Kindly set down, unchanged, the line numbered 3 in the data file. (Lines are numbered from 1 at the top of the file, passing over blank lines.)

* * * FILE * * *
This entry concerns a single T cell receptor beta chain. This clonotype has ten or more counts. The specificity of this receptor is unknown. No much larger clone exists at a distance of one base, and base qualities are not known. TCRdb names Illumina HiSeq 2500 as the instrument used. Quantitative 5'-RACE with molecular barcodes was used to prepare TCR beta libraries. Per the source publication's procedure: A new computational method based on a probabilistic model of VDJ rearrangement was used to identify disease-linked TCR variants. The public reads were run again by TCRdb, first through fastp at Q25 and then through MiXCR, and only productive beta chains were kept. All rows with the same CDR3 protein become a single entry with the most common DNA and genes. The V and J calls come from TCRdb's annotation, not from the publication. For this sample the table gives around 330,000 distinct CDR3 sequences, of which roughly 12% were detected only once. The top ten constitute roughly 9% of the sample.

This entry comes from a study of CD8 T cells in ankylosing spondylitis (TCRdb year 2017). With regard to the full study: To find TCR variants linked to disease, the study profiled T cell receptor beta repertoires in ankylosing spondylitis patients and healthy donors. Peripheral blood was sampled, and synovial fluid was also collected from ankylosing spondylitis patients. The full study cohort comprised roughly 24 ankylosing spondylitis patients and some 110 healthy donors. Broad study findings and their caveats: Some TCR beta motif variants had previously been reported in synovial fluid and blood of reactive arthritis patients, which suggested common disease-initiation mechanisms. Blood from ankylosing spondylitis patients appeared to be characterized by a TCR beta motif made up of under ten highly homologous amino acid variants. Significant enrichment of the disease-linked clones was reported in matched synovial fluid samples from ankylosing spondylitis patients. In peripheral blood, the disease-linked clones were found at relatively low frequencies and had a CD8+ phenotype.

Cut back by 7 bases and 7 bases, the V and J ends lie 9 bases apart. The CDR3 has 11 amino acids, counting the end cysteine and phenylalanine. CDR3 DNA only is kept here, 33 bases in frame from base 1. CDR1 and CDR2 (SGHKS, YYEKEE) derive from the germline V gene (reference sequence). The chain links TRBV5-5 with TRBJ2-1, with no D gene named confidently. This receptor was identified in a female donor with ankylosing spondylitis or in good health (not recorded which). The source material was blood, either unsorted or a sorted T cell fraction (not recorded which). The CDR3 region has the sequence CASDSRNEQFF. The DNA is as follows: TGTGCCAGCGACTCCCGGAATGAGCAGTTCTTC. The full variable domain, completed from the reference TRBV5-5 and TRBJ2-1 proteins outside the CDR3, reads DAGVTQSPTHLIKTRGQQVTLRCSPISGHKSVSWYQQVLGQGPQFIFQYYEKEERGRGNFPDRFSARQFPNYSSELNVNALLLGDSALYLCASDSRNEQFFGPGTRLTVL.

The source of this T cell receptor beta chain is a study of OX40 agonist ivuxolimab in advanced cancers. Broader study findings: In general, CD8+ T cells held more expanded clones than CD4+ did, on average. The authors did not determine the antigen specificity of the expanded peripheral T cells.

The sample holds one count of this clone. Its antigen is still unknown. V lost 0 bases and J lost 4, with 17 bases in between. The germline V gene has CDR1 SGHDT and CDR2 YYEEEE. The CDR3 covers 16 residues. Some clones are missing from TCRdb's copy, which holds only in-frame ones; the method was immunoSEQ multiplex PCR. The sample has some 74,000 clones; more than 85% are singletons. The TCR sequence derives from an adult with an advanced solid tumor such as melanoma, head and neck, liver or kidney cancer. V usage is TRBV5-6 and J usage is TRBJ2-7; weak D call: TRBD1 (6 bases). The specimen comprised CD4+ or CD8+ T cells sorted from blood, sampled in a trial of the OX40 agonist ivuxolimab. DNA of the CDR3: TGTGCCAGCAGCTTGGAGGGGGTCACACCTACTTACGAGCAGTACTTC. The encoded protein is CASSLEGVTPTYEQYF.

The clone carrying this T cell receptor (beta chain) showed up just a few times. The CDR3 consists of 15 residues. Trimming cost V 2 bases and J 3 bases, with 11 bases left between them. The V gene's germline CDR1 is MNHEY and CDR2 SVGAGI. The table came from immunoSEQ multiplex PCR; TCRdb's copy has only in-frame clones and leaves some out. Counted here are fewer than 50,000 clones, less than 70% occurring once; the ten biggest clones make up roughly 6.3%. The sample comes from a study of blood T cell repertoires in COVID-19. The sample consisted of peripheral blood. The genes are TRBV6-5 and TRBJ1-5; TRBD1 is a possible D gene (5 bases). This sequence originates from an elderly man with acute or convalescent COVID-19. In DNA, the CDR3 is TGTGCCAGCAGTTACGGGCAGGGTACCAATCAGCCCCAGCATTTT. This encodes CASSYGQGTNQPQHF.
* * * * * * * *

Cut back by 7 bases and 7 bases, the V and J ends lie 9 bases apart. The CDR3 has 11 amino acids, counting the end cysteine and phenylalanine. CDR3 DNA only is kept here, 33 bases in frame from base 1. CDR1 and CDR2 (SGHKS, YYEKEE) derive from the germline V gene (reference sequence). The chain links TRBV5-5 with TRBJ2-1, with no D gene named confidently. This receptor was identified in a female donor with ankylosing spondylitis or in good health (not recorded which). The source material was blood, either unsorted or a sorted T cell fraction (not recorded which). The CDR3 region has the sequence CASDSRNEQFF. The DNA is as follows: TGTGCCAGCGACTCCCGGAATGAGCAGTTCTTC. The full variable domain, completed from the reference TRBV5-5 and TRBJ2-1 proteins outside the CDR3, reads DAGVTQSPTHLIKTRGQQVTLRCSPISGHKSVSWYQQVLGQGPQFIFQYYEKEERGRGNFPDRFSARQFPNYSSELNVNALLLGDSALYLCASDSRNEQFFGPGTRLTVL.